ZC: The idea that we can charge a little bit for means we can actually spend some time on it and put extra stuff in it, make it more of a package. The low pricing is so that, we’re serializing, but if everybody bought every issue new, they’d spend $24 to get two complete graphic novels, plus all the extra stuff. That sort of eased our conscience a little bit; we weren’t going to be sticking it to people twice.
CA: In the intro comic, there’s a threat of, if readers wait for the collected edition, we’ll punch them in the arm.
ZC: The threat of violence, we feel like, is always the most effective way of dealing with your audience.
CA: It sounds like you guys would really prefer for people to, at least now, read this in this format. Why do you prefer it?
ZC: I wrote that line and I sort of felt like, I’ve had so many projects that just fizzled because people were waiting for the trade. That was just becoming the way people thought about stuff. But if the sales aren’t there, we aren’t going to make it to the trade. Even if you could stick it out, it seems perverse that you’re throwing books out into the world and no one’s buying them because they’re waiting for a big fat one. From an aesthetic point of view, it’s fun. It’s fun to read cliffhangers. It’s fun to read little bits here and there. If you and your friend are both reading them, you can say, “Oh what do you think’s going to happen?” or, “I like this part.” It forces you to focus a little more on each chapter, because maybe you read it a couple times before the next one comes out.
CA: Let’s talk about the two main stories here, Heck and Crater XV. Kevin, did you lose a coin toss to be the second story in the book? How did you guys decide on who comes first?
KC: No, I’m actually heading up the production end of things, and I guess it’s just sort of my Minnesota nice that just made me put myself last [laughs]. I think, because mine had more pages, maybe. It just felt like the weight of it might make more sense to put that second.
ZC: Heck was done in landscape format, and since the book is portrait format, we stacked the pages two up. So my already relatively short chapters became half as long. I think it’s nice to read this and then, you know, get 10 billion pages of Crater XV, as a bit of a reward.
KC: I hope people feel that way.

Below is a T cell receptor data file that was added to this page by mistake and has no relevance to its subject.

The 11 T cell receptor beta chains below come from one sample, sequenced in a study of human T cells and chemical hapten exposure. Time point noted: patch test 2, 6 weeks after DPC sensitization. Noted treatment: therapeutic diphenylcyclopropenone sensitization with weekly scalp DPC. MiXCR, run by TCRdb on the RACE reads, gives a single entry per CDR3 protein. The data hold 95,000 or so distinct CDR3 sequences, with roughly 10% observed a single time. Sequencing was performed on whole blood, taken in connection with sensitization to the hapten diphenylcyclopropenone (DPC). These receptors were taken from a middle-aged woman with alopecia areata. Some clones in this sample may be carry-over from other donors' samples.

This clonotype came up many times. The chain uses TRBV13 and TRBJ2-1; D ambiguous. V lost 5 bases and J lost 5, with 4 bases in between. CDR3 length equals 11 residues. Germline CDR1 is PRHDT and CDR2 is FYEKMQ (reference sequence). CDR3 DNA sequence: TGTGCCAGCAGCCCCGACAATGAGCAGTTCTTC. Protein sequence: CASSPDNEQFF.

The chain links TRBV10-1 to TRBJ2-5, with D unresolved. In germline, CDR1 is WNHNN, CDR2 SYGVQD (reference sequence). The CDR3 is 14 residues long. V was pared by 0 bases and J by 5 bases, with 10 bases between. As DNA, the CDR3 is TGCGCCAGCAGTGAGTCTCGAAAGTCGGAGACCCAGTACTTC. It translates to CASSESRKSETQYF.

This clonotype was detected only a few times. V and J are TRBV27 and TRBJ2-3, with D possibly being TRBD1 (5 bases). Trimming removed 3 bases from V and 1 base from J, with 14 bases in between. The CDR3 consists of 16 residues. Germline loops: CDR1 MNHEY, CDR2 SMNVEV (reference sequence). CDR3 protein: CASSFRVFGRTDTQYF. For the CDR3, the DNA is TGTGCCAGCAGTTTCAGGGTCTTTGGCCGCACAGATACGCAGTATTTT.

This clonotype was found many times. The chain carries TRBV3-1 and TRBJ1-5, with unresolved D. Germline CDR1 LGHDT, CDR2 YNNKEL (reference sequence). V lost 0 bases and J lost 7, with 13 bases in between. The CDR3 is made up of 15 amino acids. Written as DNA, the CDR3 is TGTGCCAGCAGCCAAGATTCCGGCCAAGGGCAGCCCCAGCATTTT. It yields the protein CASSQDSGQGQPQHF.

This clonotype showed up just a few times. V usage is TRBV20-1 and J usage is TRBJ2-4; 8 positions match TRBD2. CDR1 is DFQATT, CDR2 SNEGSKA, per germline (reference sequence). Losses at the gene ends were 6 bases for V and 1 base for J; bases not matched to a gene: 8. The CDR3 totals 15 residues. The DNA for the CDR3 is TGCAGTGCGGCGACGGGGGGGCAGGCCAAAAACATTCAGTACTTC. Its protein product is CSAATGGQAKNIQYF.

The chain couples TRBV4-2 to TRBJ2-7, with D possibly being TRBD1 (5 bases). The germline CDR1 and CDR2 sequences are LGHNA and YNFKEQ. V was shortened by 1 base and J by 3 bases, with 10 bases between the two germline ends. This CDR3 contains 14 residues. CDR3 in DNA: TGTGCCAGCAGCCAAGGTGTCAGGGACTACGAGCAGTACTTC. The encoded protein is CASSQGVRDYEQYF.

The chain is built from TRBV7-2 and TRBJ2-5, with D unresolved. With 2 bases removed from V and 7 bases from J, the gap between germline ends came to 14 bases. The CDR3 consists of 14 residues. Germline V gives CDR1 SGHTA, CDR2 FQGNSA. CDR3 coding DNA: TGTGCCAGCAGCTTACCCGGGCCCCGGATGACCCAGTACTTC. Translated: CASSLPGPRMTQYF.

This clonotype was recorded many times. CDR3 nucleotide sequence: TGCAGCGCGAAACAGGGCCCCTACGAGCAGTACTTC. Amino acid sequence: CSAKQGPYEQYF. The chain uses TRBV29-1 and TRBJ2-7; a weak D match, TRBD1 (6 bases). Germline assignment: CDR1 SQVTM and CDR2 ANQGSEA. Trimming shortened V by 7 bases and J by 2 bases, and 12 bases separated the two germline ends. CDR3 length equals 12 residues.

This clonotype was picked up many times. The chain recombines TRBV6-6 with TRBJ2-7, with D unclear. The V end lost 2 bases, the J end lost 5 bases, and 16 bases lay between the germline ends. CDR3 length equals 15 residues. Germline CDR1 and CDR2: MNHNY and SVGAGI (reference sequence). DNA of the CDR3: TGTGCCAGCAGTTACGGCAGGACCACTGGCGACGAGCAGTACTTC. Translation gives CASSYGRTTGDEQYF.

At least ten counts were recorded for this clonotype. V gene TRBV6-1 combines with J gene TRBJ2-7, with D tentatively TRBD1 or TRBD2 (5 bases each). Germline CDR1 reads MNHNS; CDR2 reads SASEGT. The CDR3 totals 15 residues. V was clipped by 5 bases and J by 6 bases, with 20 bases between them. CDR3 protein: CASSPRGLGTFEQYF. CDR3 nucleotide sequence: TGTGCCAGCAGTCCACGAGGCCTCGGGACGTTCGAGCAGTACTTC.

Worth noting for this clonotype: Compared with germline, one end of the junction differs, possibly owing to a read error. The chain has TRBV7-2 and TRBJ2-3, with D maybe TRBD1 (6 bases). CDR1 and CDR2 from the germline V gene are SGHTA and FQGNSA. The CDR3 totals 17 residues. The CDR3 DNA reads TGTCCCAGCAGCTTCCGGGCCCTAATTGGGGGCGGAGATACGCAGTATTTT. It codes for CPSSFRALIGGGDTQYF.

CA: You said Crater XV has more pages. It also just feels that Heck gets to the plot very quickly; Crater XV kind of has more room to breathe. It spends some time with the characters first. Is that the result of it being a sequel, or is that a difference in your writing styles?
KC: It’s almost a reaction to Far Arden, the first book. I didn’t know, at the time, when I started the first chapter, that I would end up finishing it as a graphic novel. In that book, I really just jumped into the storytelling. In this one, I wanted to pull back a little bit and take a little bit of a breather. I realized that a lot of people would be coming into it maybe not having read Far Arden to begin with, so I wanted to just pull back and introduce the characters a little bit more. I feel like Zander and I have pretty similar storytelling styles, but we’ll show different faces of our storytelling styles, depending on the project.
CA: Even by the time we get to the cliffhanger of Crater XV in issue one, I’m kind of thinking, where is this going to take me?
KC: With Far Arden, that was more of an adventure story. This one is more of a nod to a Dostoyevsky novel or something. It’s a little bit longer than Far Arden, it’s about 500 pages. Yeah, so I guess I’m asking people to trust me a little bit and let me guide them through it, because the specific burst of the plot probably won’t happen until another few chapters in. But once you get there, it’s a thrill ride to the end.
CA: Zander, you talked about how Heck was originally drawn in landscape. One thing I noticed is that there are a ton of panels on a page, which kind of make me think you were just plowing through this. Hearing that this was landscape makes sense.
ZC: Yeah, you’re seeing two pages for every digital page. Fortunately or unfortunately, that’s just the way my brain works sometimes. I always enjoy reading comics with lots of panels. I feel like it’s very dense and immersive. That’s how I felt like I wanted the story to be. Especially in the early chapters, I was improvising on the page quite a bit. That’s sort of my natural style of storytelling, a lot of smaller panels like that.
CA: I think it’s interesting how Heck, as a character, compares to other characters like him. He was a football hero, and a lot of times when people think of that kind of character, they think of a Flash Thompson or someone who used to be a bully. But that’s not who Heck is at all. It feels like you’re intentionally diverting expectation.